Have you ever wondered why strangers approach you and seem to feel comfortable sharing personal information with you? You ma find it annoying, but I find it complementary that strangers would trust me with personal information. Facebook and other social networks offer opportunities for strangers to share openly.

I often marvel at the speed and number of responses I get from strangers when I ask for information via social networks. Why is information sharing generosity more prevalent online than in face-to-face environments? Apparently, the answer lies in being physically remote from the person (Rogers, 2003). The reason members of social networks and online connections are more willing to share information and learning is due to the strength-of-weak-ties theory. The theory postulates that close friends do not offer information as readily as distant friends or strangers would from social networks.

Social Networking

The value of a network should perhaps be measured by the amount and effectiveness of the information it provides. I find social networks such as Facebook, Twitter, Google plus, and LinkedIn excellent when I need information. You can count on followers to respond to a call of help in most areas. There’s a reason for that.

According to a study conducted by Mark S. Granovetter (1983), successful job seekers found more success in chance encounters and from strangers than from friends. Granovetter claims that close friends, relatives, and people in our proximity do not share information as readily as distant ones do. 

Theory of Strength of Weak Ties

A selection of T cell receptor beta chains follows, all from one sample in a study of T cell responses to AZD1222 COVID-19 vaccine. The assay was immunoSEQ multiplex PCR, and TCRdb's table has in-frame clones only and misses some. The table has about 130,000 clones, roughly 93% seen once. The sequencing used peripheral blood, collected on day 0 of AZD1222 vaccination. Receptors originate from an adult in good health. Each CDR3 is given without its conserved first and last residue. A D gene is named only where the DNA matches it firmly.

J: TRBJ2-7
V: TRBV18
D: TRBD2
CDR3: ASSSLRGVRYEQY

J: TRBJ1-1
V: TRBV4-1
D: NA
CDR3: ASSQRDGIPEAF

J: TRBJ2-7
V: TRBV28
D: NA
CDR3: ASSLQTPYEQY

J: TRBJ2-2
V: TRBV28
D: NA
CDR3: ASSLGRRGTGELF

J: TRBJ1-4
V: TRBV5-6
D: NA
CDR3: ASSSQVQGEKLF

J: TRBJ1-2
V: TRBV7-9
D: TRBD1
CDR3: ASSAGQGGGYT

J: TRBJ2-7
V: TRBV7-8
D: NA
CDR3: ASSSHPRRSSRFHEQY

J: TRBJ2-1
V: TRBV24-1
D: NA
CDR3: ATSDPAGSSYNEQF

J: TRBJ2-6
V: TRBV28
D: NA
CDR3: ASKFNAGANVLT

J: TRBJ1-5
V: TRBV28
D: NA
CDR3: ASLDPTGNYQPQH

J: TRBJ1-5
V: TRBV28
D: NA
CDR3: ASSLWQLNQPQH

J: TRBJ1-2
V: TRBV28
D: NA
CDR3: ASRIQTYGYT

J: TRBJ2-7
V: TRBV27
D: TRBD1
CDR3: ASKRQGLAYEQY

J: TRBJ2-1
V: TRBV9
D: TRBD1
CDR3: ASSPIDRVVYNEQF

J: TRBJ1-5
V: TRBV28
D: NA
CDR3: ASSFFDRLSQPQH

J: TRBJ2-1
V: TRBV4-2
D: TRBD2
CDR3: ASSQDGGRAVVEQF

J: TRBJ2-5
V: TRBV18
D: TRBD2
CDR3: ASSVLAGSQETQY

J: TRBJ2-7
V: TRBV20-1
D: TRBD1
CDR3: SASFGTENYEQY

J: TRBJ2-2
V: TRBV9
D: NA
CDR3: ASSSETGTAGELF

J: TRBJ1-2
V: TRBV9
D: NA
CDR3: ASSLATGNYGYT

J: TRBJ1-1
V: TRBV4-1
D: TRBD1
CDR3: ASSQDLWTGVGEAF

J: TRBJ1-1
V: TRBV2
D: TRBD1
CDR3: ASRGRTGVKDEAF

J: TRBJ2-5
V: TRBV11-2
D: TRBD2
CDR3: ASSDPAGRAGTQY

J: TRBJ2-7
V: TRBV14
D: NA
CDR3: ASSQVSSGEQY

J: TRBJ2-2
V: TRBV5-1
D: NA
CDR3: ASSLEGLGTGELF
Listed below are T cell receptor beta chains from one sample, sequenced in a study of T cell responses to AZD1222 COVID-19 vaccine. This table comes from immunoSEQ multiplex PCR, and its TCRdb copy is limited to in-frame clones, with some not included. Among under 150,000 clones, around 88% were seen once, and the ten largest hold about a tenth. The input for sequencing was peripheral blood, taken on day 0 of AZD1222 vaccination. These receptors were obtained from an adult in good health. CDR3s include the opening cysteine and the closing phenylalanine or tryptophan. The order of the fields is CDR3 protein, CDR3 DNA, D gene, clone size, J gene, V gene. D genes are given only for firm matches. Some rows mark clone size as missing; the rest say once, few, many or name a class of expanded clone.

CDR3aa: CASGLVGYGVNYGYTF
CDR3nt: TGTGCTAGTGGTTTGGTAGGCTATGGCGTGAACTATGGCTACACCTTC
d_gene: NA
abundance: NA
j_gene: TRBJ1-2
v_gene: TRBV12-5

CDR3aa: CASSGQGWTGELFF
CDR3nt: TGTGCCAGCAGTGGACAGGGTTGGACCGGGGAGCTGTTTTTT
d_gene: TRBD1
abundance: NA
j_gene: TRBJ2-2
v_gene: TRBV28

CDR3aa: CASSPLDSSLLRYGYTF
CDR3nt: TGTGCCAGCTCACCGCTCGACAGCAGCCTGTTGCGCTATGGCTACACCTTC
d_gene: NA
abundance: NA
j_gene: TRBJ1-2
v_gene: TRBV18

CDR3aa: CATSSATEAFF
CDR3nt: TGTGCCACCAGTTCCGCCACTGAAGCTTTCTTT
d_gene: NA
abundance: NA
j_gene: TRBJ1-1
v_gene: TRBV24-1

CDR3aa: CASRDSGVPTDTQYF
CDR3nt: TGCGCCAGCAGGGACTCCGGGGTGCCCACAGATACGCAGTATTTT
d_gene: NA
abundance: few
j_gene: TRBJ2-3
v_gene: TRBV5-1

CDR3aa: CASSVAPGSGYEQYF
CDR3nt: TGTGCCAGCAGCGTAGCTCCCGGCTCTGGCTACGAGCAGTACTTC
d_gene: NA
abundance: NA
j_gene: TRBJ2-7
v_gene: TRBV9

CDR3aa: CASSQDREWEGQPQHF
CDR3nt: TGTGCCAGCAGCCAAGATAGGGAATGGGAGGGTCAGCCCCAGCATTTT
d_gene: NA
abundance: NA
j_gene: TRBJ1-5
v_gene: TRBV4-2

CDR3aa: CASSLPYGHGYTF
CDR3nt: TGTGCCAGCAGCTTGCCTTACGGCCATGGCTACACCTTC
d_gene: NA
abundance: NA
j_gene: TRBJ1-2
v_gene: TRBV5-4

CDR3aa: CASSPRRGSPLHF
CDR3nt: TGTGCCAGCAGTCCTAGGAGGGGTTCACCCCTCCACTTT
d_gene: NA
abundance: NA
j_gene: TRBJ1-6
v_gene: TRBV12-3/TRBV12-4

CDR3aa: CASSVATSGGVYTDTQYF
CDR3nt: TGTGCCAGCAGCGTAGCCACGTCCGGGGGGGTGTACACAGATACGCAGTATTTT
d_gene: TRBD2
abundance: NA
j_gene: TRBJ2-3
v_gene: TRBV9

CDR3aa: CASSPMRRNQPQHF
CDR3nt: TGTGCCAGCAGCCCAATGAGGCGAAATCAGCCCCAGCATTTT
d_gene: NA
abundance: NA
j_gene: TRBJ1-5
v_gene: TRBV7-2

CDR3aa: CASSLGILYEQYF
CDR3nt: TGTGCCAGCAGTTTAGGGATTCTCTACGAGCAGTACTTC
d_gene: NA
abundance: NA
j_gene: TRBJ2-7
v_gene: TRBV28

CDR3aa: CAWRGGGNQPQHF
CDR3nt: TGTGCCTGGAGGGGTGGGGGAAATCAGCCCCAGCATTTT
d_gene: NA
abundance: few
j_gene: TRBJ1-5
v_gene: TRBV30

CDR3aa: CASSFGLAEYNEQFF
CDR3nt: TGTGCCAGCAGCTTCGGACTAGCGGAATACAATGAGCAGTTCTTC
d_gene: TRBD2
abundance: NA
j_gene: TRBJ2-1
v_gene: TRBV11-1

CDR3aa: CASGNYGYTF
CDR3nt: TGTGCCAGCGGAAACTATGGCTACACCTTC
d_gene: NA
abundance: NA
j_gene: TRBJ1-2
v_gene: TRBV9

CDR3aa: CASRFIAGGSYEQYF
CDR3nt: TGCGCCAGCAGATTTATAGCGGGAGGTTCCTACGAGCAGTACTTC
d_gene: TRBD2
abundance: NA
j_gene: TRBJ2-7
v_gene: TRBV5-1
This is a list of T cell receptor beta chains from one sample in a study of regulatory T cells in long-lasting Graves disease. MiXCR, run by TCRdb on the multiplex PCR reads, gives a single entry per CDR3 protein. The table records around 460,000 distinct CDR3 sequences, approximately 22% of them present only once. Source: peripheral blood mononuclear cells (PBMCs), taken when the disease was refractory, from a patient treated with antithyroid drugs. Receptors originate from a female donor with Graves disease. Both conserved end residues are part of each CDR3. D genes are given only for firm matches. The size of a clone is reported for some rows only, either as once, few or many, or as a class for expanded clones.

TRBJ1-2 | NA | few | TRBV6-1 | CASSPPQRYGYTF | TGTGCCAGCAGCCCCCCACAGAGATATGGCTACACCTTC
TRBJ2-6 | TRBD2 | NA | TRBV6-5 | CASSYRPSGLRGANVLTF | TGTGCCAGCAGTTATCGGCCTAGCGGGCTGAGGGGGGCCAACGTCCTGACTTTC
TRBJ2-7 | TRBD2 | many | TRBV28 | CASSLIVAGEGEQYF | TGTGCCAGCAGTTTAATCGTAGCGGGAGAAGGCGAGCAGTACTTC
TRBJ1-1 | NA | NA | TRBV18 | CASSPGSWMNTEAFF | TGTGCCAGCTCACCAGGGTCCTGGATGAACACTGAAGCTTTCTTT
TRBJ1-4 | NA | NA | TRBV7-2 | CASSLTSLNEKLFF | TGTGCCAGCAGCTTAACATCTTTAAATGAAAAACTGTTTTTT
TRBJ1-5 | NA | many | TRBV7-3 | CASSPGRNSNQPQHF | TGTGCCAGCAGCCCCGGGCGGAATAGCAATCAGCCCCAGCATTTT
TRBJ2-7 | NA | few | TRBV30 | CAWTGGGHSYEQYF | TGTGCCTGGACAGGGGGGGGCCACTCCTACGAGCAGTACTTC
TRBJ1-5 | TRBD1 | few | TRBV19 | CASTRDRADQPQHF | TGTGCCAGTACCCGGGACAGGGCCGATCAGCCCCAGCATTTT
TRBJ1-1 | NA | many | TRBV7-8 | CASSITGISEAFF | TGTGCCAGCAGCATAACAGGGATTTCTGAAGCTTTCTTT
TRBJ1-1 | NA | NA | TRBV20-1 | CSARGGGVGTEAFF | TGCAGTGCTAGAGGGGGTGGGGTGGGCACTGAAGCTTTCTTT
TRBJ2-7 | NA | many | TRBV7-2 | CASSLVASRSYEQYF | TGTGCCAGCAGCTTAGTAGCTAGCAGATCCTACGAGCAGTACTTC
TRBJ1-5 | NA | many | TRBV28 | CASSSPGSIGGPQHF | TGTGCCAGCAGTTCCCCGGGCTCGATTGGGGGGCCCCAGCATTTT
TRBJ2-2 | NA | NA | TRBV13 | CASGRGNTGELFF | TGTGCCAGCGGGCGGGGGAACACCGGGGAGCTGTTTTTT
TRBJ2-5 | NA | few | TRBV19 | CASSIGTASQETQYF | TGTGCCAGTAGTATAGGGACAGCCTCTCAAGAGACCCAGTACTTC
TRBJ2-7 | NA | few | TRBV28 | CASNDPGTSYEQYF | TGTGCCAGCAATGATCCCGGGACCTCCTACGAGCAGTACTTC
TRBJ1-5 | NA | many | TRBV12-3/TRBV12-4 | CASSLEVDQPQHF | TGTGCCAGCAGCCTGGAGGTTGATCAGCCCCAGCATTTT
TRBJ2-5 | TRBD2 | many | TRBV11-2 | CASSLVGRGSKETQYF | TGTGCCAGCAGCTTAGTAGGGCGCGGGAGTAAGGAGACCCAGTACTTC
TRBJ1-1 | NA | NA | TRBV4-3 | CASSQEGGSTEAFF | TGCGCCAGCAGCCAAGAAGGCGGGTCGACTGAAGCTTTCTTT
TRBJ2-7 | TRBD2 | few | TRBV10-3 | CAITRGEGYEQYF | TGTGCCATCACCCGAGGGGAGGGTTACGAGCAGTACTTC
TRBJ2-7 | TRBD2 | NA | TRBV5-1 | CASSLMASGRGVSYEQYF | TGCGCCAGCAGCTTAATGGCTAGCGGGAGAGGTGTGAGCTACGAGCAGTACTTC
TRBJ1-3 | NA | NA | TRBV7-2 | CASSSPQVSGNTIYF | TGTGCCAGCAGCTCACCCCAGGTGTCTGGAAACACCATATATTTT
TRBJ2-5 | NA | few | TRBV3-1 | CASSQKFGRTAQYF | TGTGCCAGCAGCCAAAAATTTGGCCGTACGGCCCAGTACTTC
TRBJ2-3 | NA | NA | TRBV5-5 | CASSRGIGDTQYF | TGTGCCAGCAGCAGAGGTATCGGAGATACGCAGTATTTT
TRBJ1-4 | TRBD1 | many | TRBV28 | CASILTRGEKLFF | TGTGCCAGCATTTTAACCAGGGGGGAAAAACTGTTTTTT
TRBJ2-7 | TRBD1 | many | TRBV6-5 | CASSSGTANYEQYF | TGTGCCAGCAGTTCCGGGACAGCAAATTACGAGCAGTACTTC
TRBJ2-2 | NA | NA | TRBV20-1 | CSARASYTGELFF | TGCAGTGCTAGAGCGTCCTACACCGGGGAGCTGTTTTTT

Does the theory of strength-of-weak-ties provide answers to both online and offline connections? Most of teachers at my school settings have not been as willing to collaborate on school projects as my distant friends throughout the world. I have had people from other countries mention similar occurrences. Can I assume, then, that the reason many of us are spending countless hours connecting online is based on the theory of strength-of-weak-ties? Similarly, can connectivism be explained by the strength-of-weak-ties theory?

Online Virtual Conferences

The success of many online courses, conferences, and webinars is linked directly to the presenters and the attendees of the live online classes in real time. The presenters of webinars do an amazing job connecting to the attendees in the chatbox. The chat box generally beams with energy as the attendees ask questions, make comments and connect with the content, one another, and the presenters.


Derrick Coetzee, Armando Fox, Marti A. Hearst, and Bjoern Hartmann. 2014. Chatrooms in MOOCs: All talk and no action. In Proceedings of the first ACM conference on Learning @ scale conference (L@S ’14). ACM, New York, NY, USA, 127-136. DOI=10.1145/2556325.2566242 Retrieved from 

Granovetter, M. (1983). The strength of weak ties: A network theory revisited. Sociological Theory, 1, 201-233. Retrieved from

Rogers, E. M. (2003). Diffusion of Innovations(Fifth Edition). New York: Free Press.

Vu, P. &  Fadde, P. J. (2003, Summer). When to talk, when to chat: Student interactions in live virtual classrooms.  Journal of Interactive Online Learning,  12(2), 41-52. Retrieved from